Soon, Tom and Edie are defending against these accusations with more violence. There’s no “panic room” in this house. And whether or not Tom is “Joey,” he and his family are about to learn disturbing things about each other …
It would take a book-length review to explore all of the film’s provocative implications. Here are a few lenses through which to examine this nightmare.
The film’s title, on a literal level, could refer to Tom’s personal history … that is, if Fogarty and Company’s accusations prove true. But on a thematic level, the focus on star-spangled nostalgia makes parallels to American history obvious. Stall’s Diner looks like an Americana museum, just down the road from a post office and a general store, protected by a likeable old sheriff, and offering slices of home-baked pie. We end up, of course, in “the City of Brotherly Love,” knee-deep in the surrealism of Blue Velvet or Chinatown, both of which dig up nasty tumors beneath the skin of American idealism.
Predictably, some are hastily characterizing Violence as a slam on the Bush administration. But Cronenberg, a Canadian, is quick to deflect such interpretations. He told The Village Voice, “People wanted to take it as a critique of America … [but] let’s not just jump on the U.S. because there’s no country in the world that doesn’t have a history of violence.”
No, Cronenberg isn’t preaching sermons here. Instead, he’s raising questions in the mode of Flannery O’Connor, whose harsh revelations shocked readers. “Show, don’t tell”—that’s art’s first rule. Hitchcock would have applauded Cronenberg’s subversive approach, as he sets up familiar images to make audiences comfortable, and then exposes our flawed assumptions by defying our expectations.
For example, when Tom defends the diner, he seems a towering action hero. The audience cheers! But then the camera reveals what we don’t expect to see—fleeting images of carnage—and the rejoicing stops. Big screen heroism seems more complicated, less glorious, when we see the damage done. If more films told the whole story, involving us not just in the bold act but in the consequences and cleanup, perhaps audiences would be slower to embrace violence as “entertainment.”
Cronenberg also raises timely questions about the precedent set by retaliation, about what happens to the heart and soul of the person delivering such violence, and about the cost of freedom. How often do we contemplate the blood being shed so families can enjoy a peaceful dinnertime? Is the reward worth the price?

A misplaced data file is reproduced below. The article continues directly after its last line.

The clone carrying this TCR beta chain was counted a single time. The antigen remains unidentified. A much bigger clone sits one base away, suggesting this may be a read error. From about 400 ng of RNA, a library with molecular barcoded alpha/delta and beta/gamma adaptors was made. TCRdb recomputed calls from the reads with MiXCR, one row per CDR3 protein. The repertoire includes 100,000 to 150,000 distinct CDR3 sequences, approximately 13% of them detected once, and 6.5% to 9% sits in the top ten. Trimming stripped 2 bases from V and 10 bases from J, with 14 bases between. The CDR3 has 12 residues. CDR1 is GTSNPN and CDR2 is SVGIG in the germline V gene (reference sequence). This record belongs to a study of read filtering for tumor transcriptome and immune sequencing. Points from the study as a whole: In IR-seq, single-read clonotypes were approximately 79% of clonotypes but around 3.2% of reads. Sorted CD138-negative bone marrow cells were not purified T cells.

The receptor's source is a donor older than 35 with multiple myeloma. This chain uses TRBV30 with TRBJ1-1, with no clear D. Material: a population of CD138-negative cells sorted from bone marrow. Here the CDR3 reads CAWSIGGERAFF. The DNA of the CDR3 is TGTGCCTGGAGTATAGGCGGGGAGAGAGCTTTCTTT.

Wait, there’s more: Tom’s dilemma examines the consequences of extreme historical makeovers. This story shows that the sins of individuals (and by implication, nations) pretending to be blameless will find them out. (For years, Hollywood portrayed Indians as evil and disposable obstacles for righteous cowboys. We’re still recovering from the damage done by such gross whitewashing.)
Hopefully, A History of Violence will serve to encourage a sobering sense of responsibility, a more truthful perspective on our identities (individual and national), and a stronger tendency toward restraint in those who might find violence appealing, practical, or—God forbid—”sexy.” After all, we have a Savior who valued restraint, and who reprimanded the Apostle Peter’s violent retaliation, even when there was a reasonable cause for lashing out.
The Stalls’ story shows that human beings cannot rely solely upon guns and guts for redemption. The crosses around Tom’s and Edie’s necks point to the source of redemption, but they fail to notice. (Tom, like his enemies, uses Jesus’ name only as an expletive.) Only Tom’s little daughter Sarah (Heidi Hayes), with her wide-eyed innocence, seems capable of grace under such circumstances, and it’s unclear whether Cronenberg takes her seriously after the corruption he’s exposed.
Sadly, Cronenberg’s crosses are intended only as irony. How could “Christian” people engage in such behavior? He told The New York Times, “I’m an atheist, and so I have a philosophical problem with … God and heaven and hell and all that stuff. I’m not just a nonbeliever, I’m an antibeliever—I think it’s a destructive philosophy.” It’s also ironic, then, that his film exposes humanity’s helplessness and need for salvation from beyond.
But that’s the power of art … it often reveals more than the artist ever intended.